Old Fashioned Chicken And Dumplings
The best thing my Grandma Mary ever taught me besides how to be a good Christian, is how to make chicken and dumplings. It’s one of those recipes that can be made with less than half a dozen ingredients.
- 3 chicken leg quarters
- 5 quarts boiling water
- 1 tbsp salt in the stock, 1 tsp salt for the dumplings
- 1 tsp black pepper
- 5 cups flour plus some for dusting the work surface
In a large stock pot get the water boiling, add a tablespoon of salt, add the chicken and let that boil on high heat for about 45 minutes to one hour. When the chicken is looking like it will separate from the bones easily, set it aside to cool but keep the broth on low heat while you make the dumplings.
For the strap-like dumplings, put the 5 cups flour in a large mixing bowl. Add the salt and pepper, then with a ladle (mine has a 3/4 cup bowl) add three ladle’s full of the stock. It is best to skim as much fat in these ladles as possible by just barely submerging the rim of the ladle as to skimming the surface. When you have collected three ladles, stir the stock, salt, pepper, and flour together to make a soft sticky dough. Turn one-fourth of the dough out at a time out on a generously floured surface and fold it over a few times making sure the dough doesn’t stick to the surface by adding more flour as needed. With a dough this sticky you won’t need to worry about adding too much extra flour. Just keep enough flour under the dough so it won’t stick to the surface, the rolling-pin and even your hands. Roll out each fourth one at a time, each time making a sheet about 12 to 14 inches wide. Using a pastry wheel, cut the dough in long strips about and inch wide. They should be floured enough to slide off of the surface easily. Collect all of the straps a few at a time and place them into the stock which should be back up to the boiling point at this time.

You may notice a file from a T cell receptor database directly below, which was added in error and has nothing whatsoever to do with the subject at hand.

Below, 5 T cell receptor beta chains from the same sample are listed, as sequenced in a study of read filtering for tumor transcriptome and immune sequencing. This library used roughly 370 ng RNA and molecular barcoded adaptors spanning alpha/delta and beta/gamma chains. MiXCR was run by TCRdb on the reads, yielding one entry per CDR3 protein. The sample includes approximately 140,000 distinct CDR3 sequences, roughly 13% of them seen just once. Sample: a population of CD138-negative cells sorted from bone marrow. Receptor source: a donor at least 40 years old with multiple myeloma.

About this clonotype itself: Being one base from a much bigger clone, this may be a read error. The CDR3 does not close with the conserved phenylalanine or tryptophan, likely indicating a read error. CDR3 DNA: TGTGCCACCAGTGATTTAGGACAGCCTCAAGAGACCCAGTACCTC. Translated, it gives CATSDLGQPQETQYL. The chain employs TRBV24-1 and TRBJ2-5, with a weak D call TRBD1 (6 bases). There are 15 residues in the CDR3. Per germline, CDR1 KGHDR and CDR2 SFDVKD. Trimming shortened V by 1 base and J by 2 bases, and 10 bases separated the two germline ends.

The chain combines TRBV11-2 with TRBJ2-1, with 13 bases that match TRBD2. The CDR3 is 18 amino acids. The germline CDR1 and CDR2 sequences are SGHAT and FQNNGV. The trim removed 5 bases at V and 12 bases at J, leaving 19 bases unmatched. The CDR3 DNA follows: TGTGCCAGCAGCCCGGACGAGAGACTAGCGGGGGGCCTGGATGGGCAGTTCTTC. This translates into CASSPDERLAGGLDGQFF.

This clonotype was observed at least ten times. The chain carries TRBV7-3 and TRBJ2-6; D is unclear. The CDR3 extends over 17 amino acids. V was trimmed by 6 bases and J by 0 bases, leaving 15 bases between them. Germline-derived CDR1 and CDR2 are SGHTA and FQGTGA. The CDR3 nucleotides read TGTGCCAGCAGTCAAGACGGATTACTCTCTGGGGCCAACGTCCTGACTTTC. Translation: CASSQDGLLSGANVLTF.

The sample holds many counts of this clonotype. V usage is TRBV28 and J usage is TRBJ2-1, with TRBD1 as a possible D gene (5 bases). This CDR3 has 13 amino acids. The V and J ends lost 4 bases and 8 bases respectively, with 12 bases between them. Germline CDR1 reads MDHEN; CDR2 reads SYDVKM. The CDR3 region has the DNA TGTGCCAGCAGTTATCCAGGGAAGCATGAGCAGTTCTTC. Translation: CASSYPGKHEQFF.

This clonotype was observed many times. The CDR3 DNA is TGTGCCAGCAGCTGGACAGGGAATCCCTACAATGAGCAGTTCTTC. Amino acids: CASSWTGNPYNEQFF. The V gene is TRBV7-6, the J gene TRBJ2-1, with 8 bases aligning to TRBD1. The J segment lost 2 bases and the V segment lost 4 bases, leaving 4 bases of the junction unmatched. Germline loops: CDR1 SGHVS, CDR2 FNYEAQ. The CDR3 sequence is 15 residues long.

Boil the dumplings while you de-bone the chicken. It should be cool enough to handle easily. Remove the skin, any sinew, vessels, and of course the bones and cartilage and discard. Pull the meat apart into small bits and throw them into the boiling stock and dumplings. Continue boiling for about 40 minutes to one hour, stirring occasionally making sure nothing is sticking and burning on the bottom. The stock will thicken and become a silky sauce. The dumplings will have become nice and tender. Check the salt and pepper and adjust if necessary. Then dish up a bowl of pure country comfort to those you love. I’m sure it will be a hit…even a tradition as it has been with my family for generations.